John BAMFORTH
Rank: Private
Number: 238060
Unit: 9th Battalion ROYAL WELSH FUSILIERS
Date of Death: 7 May 1918
Age: 20
Cemetery: Voormezeele Enclosure No. 3, Ieper, Belgium

The earliest mention that's been found of John is on the 1901 Census when, aged 3, he was living with his parents, Albert and Ellen, and older brother Joseph at 108 Whiteacre Lane, Ashton-under-Lyne. By the time of the War, the family had moved to Stockport and was probably living at 40 Victoria Road (where they are known to be in the early 1920s).

John worked as a cotton piecer at Pear Mill, Lower Bredbury, until he enlisted into the Army on 27 September 1915. His service papers still survive at the National Archives. There was a major fire there in the 1940s and many of the papers were lost or damaged and only scraps of John's still remain. However, they tell us that he stood at just under 5' 5" and had given his religious denomination as Church of England. He was originally assigned to the Army Cyclist Corps (service number 366) but, after training, was transferred to the Welsh Regiment before going on active service overseas on 25 September 1917. His service number, 288107, indicates the transfer was to its 6th (Territorial) Battalion. No doubt while still in camp in France, he was again transferred on 23 October. This time he was attached to the 4th Battalion, Royal Welsh Fusiliers and to its 9th Battalion on 4 February 1918.

Even though he had spent comparatively little time away, John was granted leave from 8 March, returning to duty for the final time on 1 April. Battalions of the Army maintained a daily War Diary whilst on active service and the original is now held at the National Archives. It contains scant details of the day John was killed - noting only that they held an outpost line near Swan Chateau, near the Belgian town of Ypres (now Ieper). No casualties are mentioned, but that is often the case.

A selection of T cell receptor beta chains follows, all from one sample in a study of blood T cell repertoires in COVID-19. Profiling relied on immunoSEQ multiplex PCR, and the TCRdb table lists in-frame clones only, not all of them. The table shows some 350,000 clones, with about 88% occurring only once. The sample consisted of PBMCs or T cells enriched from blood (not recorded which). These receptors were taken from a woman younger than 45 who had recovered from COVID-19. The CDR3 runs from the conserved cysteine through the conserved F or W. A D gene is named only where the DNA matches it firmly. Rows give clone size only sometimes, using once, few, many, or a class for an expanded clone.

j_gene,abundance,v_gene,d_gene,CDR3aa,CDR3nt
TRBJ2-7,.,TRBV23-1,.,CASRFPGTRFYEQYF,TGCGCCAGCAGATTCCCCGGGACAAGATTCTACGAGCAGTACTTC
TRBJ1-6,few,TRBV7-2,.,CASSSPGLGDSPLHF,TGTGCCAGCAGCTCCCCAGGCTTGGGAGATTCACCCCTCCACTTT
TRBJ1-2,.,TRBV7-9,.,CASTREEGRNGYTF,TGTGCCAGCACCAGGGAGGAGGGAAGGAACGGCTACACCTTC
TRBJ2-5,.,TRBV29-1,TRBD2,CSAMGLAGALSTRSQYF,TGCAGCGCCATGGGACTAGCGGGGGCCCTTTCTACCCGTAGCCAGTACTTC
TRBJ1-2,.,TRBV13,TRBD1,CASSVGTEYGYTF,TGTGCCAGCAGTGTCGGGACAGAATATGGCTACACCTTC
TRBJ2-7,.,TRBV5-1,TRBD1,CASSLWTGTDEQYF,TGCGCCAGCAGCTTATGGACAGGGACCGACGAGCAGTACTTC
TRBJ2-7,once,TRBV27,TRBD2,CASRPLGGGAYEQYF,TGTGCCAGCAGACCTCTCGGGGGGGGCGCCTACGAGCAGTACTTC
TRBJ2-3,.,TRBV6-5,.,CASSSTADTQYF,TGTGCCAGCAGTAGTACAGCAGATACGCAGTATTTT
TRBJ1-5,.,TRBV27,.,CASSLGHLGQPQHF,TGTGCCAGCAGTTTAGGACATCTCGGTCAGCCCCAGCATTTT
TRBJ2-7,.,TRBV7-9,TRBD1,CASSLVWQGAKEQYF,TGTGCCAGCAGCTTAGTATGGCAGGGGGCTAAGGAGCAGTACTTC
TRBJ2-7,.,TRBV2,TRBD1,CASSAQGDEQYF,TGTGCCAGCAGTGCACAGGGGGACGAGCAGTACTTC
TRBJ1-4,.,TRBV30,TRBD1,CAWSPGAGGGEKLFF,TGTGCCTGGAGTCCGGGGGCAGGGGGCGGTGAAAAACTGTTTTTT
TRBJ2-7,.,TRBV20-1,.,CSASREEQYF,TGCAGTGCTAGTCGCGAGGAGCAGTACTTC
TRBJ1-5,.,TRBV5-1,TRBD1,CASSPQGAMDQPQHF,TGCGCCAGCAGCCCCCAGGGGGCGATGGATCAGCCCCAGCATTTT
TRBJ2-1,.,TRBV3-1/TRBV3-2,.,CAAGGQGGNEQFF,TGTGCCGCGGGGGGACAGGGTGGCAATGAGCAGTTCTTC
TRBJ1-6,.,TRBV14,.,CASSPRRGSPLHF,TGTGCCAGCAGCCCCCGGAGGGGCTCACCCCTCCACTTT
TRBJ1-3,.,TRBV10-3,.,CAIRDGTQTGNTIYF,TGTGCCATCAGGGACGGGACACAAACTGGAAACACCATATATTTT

He will have been buried nearby and his personal effects sent home. They included two notebooks and a wallet containing letters and photographs. In June 1920, Albert Bamforth wrote to the War Office asking where his son was buried. He received a reply saying that they did not yet know. The old battlefields were still being searched and cleared as the land was returned to civilian use. John's body will have been exhumed at some point  from its front line burial spot and moved to the expanded cemetery at Voormezeele. It's not known if Albert ever got to know where his son was buried before he himself died in 1922, aged 51

   
           
   
     
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